Today's Papers' guess for the winner of the Tenet Vacation Puzzler goes to ... the NYT: While the other papers seem to have done their State Department reporting with a remote control and a La-Z-Boy, the Times actually picked up the phone (even if it was to talk to nameless "officials"). It fronts word that "after an intense internal debate" the White House has decided not to send Tenet to the region.
Alejandro Toledo's victory in the Peruvian presidential race comes slightly more than a year after disgraced former President Alberto Fujimori rigged an election and defeated the Toledo-led opposition. All the papers emphasize Toledo's working-class cred, pointing out that was a shoe-shine boy and is the son of a mountain sheep herder. The NYT, though, goes a bit ga-ga with a headline describing him as the "Peruvian Son of the Poor." The papers also remark that Toledo will be the first Peruvian president of Indian descent. (Except the NYT, which is apparently more expert in these matters: "Toledo is the first presidential candidate with strongly Indian physical features elected since Gen. Luis M. Sanchez Cerro in 1931.") Not all the news from Peru is upbeat. Thirteen percent of Peruvians cast blank ballots. That's partially a response to reports that Toledo may have sizable skeletons in his closet. According to the WP, Toledo faces allegations that he beat his wife, had a child out of wedlock, and "high-ranking Peruvian officials say they have seen a videotape of him using cocaine in a 1998 orgy with five prostitutes."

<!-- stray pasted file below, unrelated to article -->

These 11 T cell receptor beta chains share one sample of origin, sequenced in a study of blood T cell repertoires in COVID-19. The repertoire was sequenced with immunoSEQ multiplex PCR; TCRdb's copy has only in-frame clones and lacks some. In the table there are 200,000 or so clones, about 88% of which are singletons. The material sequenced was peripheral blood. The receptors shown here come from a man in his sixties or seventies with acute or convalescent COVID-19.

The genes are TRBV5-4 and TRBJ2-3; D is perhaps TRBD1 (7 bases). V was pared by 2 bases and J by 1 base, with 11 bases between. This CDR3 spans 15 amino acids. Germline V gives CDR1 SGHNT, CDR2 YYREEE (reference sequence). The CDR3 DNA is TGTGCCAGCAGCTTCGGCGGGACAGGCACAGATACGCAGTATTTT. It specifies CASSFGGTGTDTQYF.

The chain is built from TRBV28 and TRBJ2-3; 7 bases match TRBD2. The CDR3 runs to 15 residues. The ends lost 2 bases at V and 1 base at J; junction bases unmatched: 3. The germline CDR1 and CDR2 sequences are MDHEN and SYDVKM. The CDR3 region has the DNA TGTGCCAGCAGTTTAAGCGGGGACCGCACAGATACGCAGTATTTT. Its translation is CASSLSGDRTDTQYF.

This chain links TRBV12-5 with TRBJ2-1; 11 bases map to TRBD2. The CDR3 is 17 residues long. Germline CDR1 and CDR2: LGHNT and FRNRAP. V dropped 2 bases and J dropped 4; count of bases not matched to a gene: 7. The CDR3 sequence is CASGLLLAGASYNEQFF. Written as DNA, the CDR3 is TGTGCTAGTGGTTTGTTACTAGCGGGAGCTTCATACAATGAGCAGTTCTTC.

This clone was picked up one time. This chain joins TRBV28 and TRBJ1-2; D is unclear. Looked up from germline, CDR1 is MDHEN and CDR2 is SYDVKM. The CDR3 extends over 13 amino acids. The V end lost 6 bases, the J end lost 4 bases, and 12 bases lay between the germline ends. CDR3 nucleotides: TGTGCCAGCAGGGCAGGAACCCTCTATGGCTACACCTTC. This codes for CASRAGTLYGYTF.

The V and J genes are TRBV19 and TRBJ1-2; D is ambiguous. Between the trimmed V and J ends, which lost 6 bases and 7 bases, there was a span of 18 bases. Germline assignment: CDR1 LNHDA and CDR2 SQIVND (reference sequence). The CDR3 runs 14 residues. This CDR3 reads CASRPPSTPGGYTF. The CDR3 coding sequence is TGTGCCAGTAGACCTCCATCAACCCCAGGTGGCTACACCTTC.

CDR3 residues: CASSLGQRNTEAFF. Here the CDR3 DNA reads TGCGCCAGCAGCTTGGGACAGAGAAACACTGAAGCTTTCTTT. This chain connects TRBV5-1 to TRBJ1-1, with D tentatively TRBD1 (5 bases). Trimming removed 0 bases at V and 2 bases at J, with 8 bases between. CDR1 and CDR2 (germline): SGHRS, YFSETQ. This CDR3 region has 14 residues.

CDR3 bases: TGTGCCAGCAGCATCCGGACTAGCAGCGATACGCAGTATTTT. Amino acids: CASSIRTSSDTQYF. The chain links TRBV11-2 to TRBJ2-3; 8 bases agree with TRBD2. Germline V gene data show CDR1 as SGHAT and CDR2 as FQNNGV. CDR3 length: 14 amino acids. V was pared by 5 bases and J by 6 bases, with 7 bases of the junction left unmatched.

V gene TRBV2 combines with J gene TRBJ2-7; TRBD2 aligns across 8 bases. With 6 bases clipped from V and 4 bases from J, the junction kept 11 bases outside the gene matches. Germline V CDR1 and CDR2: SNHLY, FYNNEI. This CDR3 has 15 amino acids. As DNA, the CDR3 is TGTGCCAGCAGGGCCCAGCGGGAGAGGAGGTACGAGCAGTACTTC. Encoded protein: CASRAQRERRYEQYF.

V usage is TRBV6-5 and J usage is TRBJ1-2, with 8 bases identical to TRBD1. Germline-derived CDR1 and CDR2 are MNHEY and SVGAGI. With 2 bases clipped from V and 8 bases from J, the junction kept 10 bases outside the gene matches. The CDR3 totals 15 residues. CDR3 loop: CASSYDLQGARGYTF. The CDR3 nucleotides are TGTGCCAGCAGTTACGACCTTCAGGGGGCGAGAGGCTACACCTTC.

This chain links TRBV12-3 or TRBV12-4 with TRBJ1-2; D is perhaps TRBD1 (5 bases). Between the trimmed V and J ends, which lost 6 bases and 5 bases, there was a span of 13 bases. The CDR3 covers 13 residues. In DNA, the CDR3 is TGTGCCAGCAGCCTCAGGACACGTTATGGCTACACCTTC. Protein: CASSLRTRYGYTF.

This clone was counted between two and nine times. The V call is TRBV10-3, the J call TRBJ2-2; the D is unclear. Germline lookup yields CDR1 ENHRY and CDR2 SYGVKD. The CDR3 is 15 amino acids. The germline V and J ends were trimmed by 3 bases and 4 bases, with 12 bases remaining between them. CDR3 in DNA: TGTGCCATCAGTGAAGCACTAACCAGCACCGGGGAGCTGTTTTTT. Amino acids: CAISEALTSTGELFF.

The FAA's plan to modernize air-traffic control equipment has all sorts of gee-wiz features, says the Post's lead. There will be "digital radar and better software and controller displays." Theoretically, this will result in "better, faster, more frequent and safer service." The FAA, though, has a less than stellar record of implementing modernization programs, partially because they're out of touch with the airlines. But don't worry, as the WP paraphrases one airline industry lobbyist, "ongoing flight delays and cancellations have helped the airlines ad the FAA forge a better relationship."
The NYT goes above the fold with a report that Defense Secretary Donald Rumsfeld has ordered the Pentagon to cut off nearly all contacts with the Chinese armed forces. Officially, the new policy is just to review each contact on a case-by-case basis. But it seems that Rumsfeld is personally involved in each case, and he hasn't allowed a single contact in "recent months." Some critics, both inside and outside the Pentagon, are questioning the wisdom of Rumsfeld's tactics. "I think it ensures that the hard- liners in Beijing have ammunition for an increased arms buildup," said one retired general.
Today's USAT do-dad graphic (officially titled USA Today Snapshots®) charts which professions people think have the highest ethical standards. No, it's not journalists. It's nurses and clergy. But there's still a chance journos will grace the chart. Tuesday's Snapshot: "Who has the lowest ethics?"